Abstract:
This work is concerned with the accuracy of Gaussian beam superpositions, which are asymptotically valid high frequency solutions to linear hyperbolic partial differential equations and the Schr\"odinger equation. We derive Sobolev and max norms estimates for the difference between an exact solution and the corresponding Gaussian beam approximation, in terms of the short wavelength $\varepsilon$. The estimates are performed for the scalar wave equation and the Schr\"odinger equation. Our result demonstrates that a Gaussian beam superposition with $k$-th order beams converges to the exact solution as $O(\varepsilon^{k/2-s})$ in order $s$ Sobolev norms. This result is valid in any number of spatial dimensions and it is unaffected by the presence of caustics in the solution. In max norm, we show that away from caustics the convergence rate is $O(\varepsilon^{\lceil k/2\rceil})$ and away from the essential support of the solution, the convergence is spectral in $\varepsilon$. However, in the neighborhood of a caustic point we are only able to show the slower, and dimensional dependent, rate $O(\varepsilon^{(k-n)/2})$ in $n$ spatial dimensions.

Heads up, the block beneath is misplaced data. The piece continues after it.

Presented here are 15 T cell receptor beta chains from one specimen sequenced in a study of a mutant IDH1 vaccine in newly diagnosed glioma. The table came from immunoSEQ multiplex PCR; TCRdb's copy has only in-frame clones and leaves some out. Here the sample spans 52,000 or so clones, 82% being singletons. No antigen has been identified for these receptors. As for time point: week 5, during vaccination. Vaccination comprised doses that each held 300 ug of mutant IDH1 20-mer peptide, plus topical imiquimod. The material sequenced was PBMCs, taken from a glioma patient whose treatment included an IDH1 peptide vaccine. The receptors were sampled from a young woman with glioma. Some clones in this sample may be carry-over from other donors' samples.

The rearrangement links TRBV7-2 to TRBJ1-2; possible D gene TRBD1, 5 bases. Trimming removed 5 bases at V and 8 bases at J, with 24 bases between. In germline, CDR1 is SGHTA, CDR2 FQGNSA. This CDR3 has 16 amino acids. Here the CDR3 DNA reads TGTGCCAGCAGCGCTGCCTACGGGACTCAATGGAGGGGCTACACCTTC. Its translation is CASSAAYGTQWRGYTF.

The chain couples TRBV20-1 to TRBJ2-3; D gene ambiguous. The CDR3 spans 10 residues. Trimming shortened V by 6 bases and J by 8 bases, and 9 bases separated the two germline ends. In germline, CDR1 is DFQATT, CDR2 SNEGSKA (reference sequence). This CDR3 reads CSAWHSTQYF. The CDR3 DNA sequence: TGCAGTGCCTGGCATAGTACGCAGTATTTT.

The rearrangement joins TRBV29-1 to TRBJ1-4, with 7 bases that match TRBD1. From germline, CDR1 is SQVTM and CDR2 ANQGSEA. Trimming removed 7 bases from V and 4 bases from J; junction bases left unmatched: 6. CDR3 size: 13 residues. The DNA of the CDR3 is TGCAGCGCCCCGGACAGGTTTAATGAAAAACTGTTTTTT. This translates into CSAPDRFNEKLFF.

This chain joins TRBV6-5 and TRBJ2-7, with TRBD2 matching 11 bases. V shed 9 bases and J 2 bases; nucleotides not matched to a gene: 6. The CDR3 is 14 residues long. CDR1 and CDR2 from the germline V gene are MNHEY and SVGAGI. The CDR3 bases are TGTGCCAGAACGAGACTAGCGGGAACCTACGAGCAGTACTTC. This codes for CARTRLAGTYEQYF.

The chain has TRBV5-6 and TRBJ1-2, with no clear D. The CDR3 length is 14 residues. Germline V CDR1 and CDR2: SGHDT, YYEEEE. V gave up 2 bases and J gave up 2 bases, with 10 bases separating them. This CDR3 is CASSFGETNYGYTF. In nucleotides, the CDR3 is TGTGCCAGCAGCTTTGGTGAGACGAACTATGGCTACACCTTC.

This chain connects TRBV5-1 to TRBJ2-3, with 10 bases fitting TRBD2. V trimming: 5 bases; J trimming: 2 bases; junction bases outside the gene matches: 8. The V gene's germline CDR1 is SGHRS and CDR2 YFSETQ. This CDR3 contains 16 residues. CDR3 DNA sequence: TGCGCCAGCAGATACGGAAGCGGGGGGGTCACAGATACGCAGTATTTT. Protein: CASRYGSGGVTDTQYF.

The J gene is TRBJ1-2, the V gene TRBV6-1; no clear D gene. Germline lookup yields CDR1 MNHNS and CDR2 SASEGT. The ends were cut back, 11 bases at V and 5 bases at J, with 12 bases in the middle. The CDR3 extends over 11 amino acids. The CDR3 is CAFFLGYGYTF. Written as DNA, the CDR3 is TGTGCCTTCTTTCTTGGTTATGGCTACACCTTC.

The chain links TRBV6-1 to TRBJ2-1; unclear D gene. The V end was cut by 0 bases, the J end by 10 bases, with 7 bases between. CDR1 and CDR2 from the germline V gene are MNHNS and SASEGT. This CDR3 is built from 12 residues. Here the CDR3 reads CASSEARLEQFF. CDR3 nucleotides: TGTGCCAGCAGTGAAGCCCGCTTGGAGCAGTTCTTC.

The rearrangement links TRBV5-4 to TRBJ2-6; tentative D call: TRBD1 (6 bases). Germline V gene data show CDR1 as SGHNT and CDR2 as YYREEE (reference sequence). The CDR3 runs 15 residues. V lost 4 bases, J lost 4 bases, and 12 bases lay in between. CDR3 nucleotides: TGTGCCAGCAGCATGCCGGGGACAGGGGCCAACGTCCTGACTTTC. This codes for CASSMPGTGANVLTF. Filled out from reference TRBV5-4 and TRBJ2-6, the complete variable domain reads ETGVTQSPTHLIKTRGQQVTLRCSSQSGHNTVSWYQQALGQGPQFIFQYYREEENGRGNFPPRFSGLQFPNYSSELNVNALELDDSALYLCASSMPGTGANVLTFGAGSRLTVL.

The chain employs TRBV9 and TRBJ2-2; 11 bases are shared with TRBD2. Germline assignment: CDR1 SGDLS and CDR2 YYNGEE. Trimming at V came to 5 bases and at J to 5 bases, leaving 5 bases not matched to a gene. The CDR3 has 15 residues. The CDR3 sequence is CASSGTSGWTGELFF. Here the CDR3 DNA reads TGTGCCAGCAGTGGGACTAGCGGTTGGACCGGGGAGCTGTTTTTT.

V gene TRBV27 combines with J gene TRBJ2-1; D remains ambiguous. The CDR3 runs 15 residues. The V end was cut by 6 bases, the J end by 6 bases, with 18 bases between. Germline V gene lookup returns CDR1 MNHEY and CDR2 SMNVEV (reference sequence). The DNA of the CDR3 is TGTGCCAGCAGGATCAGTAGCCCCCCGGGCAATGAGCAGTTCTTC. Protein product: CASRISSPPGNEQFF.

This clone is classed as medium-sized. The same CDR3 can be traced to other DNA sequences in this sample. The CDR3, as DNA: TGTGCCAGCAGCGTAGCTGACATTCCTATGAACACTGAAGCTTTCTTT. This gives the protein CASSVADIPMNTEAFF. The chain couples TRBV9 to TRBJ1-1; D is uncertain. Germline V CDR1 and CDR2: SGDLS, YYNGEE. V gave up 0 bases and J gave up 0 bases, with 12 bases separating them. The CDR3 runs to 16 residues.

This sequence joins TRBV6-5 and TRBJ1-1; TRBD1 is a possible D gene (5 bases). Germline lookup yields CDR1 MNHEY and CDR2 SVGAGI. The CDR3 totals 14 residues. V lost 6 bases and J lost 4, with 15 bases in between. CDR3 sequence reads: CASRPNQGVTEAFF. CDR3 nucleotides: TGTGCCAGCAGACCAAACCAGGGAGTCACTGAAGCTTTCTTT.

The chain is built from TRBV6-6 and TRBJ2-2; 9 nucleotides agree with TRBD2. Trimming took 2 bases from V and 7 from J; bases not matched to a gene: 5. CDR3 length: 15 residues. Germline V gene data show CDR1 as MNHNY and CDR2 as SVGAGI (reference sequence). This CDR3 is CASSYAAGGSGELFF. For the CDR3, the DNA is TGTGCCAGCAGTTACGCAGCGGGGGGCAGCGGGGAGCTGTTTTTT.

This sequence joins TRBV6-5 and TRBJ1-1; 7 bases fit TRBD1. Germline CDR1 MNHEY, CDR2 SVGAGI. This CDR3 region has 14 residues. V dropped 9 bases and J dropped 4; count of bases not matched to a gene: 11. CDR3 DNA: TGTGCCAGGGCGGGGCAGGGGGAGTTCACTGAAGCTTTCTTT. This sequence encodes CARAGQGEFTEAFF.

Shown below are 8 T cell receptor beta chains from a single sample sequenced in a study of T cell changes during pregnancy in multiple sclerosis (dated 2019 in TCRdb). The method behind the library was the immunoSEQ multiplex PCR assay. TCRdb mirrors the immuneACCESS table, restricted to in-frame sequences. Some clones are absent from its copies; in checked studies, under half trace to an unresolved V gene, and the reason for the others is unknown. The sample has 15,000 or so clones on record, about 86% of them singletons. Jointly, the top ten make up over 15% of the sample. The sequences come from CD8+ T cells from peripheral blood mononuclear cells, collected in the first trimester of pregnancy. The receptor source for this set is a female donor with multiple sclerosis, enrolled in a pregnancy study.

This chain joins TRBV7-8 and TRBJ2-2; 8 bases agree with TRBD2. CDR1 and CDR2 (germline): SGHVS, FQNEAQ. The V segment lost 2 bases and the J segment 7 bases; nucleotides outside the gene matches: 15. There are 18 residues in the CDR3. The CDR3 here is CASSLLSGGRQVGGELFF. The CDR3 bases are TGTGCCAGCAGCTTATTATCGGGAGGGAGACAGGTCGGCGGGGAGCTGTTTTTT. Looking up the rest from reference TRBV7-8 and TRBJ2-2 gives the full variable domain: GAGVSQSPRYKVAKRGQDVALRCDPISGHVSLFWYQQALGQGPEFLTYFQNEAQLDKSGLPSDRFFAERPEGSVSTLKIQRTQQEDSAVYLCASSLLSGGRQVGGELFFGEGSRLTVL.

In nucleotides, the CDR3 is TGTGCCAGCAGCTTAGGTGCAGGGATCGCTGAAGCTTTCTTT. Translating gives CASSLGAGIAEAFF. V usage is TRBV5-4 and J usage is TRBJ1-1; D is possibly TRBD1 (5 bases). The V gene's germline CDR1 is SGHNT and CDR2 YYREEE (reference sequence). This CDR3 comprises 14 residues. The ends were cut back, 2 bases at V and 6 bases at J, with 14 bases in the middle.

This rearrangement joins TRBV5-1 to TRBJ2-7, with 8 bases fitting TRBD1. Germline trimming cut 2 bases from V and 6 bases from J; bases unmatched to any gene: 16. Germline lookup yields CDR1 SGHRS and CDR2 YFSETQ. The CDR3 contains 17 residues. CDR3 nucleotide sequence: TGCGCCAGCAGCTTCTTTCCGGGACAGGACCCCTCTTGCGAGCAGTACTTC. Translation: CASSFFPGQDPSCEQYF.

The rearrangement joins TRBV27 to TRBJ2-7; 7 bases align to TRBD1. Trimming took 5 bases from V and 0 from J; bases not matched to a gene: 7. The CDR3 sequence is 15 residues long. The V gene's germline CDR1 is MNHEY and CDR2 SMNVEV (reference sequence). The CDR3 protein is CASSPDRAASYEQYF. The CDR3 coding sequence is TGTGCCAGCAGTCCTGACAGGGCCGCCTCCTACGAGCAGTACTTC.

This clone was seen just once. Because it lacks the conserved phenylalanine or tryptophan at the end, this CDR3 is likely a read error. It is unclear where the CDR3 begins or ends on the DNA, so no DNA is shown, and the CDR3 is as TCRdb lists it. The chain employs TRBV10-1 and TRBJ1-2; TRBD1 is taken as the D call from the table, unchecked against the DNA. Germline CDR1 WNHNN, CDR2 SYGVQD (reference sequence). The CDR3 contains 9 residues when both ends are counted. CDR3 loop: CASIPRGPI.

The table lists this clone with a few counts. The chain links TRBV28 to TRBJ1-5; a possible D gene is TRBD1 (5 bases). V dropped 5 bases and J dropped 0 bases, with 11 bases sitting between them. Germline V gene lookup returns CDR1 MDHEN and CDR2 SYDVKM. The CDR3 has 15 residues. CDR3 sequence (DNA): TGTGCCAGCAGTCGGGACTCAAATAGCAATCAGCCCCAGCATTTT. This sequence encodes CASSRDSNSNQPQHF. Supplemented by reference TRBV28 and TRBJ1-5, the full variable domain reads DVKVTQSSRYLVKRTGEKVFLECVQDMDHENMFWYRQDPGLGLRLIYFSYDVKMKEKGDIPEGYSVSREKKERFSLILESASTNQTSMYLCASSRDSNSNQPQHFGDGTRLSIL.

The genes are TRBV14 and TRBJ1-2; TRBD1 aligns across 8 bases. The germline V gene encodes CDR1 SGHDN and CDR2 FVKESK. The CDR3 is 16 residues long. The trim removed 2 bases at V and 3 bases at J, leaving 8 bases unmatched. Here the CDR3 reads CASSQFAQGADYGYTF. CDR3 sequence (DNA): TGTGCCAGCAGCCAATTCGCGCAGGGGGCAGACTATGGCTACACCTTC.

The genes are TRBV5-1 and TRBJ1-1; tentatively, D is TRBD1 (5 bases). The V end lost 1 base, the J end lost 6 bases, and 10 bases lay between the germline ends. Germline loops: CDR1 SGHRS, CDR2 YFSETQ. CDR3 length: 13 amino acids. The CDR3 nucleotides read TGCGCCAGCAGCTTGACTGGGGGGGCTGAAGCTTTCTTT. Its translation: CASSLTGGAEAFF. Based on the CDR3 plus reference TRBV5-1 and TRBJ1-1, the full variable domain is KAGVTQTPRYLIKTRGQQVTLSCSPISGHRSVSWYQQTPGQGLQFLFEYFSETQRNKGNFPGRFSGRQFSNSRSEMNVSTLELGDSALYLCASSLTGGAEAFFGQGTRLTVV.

Abstract:
We provide sufficient conditions for norm convergence of various projection and reflection methods, as well as giving limiting examples regarding convergence rates.

Abstract:
Self-interacting diffusions are processes living on a compact Riemannian manifold defined by a stochastic differential equation with a drift term depending on the past empirical measure of the process. The asymptotics of this measure is governed by a deterministic dynamical system and under certain conditions it converges almost surely towards a deterministic measure (see Bena\"im, Ledoux, Raimond (2002) and Bena\"im, Raimond (2005)). We are interested here in the rate of this convergence. A central limit theorem is proved. In particular, this shows that greater is the interaction repelling faster is the convergence.

Abstract:
In this paper we introduce and study a weakened form of logarithmic Sobolev inequalities in connection with various others functional inequalities (weak Poincar\'{e} inequalities, general Beckner inequalities...). We also discuss the quantitative behaviour of relative entropy along a symmetric diffusion semi-group. In particular, we exhibit an example where Poincar\'{e} inequality can not be used for deriving entropic convergence whence weak logarithmic Sobolev inequality ensures the result.

Abstract:
We improve the Sobolev-type embeddings due to Gagliardo and Nirenberg in the setting of rearrangement invariant (r.i.) spaces. In particular we concentrate on seeking the optimal domains and the optimal ranges for these embeddings between r.i. spaces and mixed norm spaces. As a consequence, we prove that the classical estimate for the standard Sobolev space by Poornima, O'Neil and Peetre (1 <=p